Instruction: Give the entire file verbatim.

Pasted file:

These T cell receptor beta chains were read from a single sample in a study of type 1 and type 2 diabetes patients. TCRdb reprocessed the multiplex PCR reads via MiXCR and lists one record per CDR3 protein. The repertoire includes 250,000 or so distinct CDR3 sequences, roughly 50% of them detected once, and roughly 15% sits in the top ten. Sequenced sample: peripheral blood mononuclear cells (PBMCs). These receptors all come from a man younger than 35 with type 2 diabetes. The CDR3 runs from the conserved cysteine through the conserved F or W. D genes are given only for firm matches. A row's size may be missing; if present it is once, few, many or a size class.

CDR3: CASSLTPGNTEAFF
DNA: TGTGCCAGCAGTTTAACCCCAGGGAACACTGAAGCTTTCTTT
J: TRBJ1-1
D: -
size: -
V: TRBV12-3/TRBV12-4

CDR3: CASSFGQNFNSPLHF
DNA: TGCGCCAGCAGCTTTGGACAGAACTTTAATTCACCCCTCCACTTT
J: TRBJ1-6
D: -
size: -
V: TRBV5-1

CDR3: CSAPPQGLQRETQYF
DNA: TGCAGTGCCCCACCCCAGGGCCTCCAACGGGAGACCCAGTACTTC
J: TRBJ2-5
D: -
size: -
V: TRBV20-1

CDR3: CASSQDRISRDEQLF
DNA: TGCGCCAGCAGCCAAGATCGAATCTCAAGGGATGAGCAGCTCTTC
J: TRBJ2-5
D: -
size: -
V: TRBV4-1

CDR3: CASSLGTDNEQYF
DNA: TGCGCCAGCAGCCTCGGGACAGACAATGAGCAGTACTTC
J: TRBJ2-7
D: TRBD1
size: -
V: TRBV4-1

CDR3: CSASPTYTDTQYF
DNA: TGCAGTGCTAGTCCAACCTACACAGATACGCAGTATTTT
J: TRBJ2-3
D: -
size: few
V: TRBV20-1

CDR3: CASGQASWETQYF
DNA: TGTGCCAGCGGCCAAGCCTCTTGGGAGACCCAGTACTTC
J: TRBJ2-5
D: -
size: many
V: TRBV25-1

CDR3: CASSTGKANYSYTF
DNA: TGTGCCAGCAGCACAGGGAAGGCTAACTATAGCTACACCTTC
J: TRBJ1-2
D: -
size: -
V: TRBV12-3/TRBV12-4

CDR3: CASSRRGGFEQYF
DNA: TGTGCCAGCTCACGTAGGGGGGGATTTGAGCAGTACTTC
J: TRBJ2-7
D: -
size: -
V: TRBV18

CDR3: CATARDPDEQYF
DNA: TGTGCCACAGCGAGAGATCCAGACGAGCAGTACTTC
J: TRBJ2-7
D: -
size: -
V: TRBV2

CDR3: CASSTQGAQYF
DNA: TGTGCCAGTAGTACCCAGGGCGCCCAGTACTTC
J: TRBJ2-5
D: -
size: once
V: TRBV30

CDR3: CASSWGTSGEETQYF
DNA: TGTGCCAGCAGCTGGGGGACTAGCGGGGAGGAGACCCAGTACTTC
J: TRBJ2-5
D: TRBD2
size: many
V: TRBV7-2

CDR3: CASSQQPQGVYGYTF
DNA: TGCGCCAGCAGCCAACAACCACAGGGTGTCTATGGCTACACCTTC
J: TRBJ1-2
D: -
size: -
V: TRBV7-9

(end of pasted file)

These T cell receptor beta chains were read from a single sample in a study of type 1 and type 2 diabetes patients. TCRdb reprocessed the multiplex PCR reads via MiXCR and lists one record per CDR3 protein. The repertoire includes 250,000 or so distinct CDR3 sequences, roughly 50% of them detected once, and roughly 15% sits in the top ten. Sequenced sample: peripheral blood mononuclear cells (PBMCs). These receptors all come from a man younger than 35 with type 2 diabetes. The CDR3 runs from the conserved cysteine through the conserved F or W. D genes are given only for firm matches. A row's size may be missing; if present it is once, few, many or a size class.

CDR3: CASSLTPGNTEAFF
DNA: TGTGCCAGCAGTTTAACCCCAGGGAACACTGAAGCTTTCTTT
J: TRBJ1-1
D: -
size: -
V: TRBV12-3/TRBV12-4

CDR3: CASSFGQNFNSPLHF
DNA: TGCGCCAGCAGCTTTGGACAGAACTTTAATTCACCCCTCCACTTT
J: TRBJ1-6
D: -
size: -
V: TRBV5-1

CDR3: CSAPPQGLQRETQYF
DNA: TGCAGTGCCCCACCCCAGGGCCTCCAACGGGAGACCCAGTACTTC
J: TRBJ2-5
D: -
size: -
V: TRBV20-1

CDR3: CASSQDRISRDEQLF
DNA: TGCGCCAGCAGCCAAGATCGAATCTCAAGGGATGAGCAGCTCTTC
J: TRBJ2-5
D: -
size: -
V: TRBV4-1

CDR3: CASSLGTDNEQYF
DNA: TGCGCCAGCAGCCTCGGGACAGACAATGAGCAGTACTTC
J: TRBJ2-7
D: TRBD1
size: -
V: TRBV4-1

CDR3: CSASPTYTDTQYF
DNA: TGCAGTGCTAGTCCAACCTACACAGATACGCAGTATTTT
J: TRBJ2-3
D: -
size: few
V: TRBV20-1

CDR3: CASGQASWETQYF
DNA: TGTGCCAGCGGCCAAGCCTCTTGGGAGACCCAGTACTTC
J: TRBJ2-5
D: -
size: many
V: TRBV25-1

CDR3: CASSTGKANYSYTF
DNA: TGTGCCAGCAGCACAGGGAAGGCTAACTATAGCTACACCTTC
J: TRBJ1-2
D: -
size: -
V: TRBV12-3/TRBV12-4

CDR3: CASSRRGGFEQYF
DNA: TGTGCCAGCTCACGTAGGGGGGGATTTGAGCAGTACTTC
J: TRBJ2-7
D: -
size: -
V: TRBV18

CDR3: CATARDPDEQYF
DNA: TGTGCCACAGCGAGAGATCCAGACGAGCAGTACTTC
J: TRBJ2-7
D: -
size: -
V: TRBV2

CDR3: CASSTQGAQYF
DNA: TGTGCCAGTAGTACCCAGGGCGCCCAGTACTTC
J: TRBJ2-5
D: -
size: once
V: TRBV30

CDR3: CASSWGTSGEETQYF
DNA: TGTGCCAGCAGCTGGGGGACTAGCGGGGAGGAGACCCAGTACTTC
J: TRBJ2-5
D: TRBD2
size: many
V: TRBV7-2

CDR3: CASSQQPQGVYGYTF
DNA: TGCGCCAGCAGCCAACAACCACAGGGTGTCTATGGCTACACCTTC
J: TRBJ1-2
D: -
size: -
V: TRBV7-9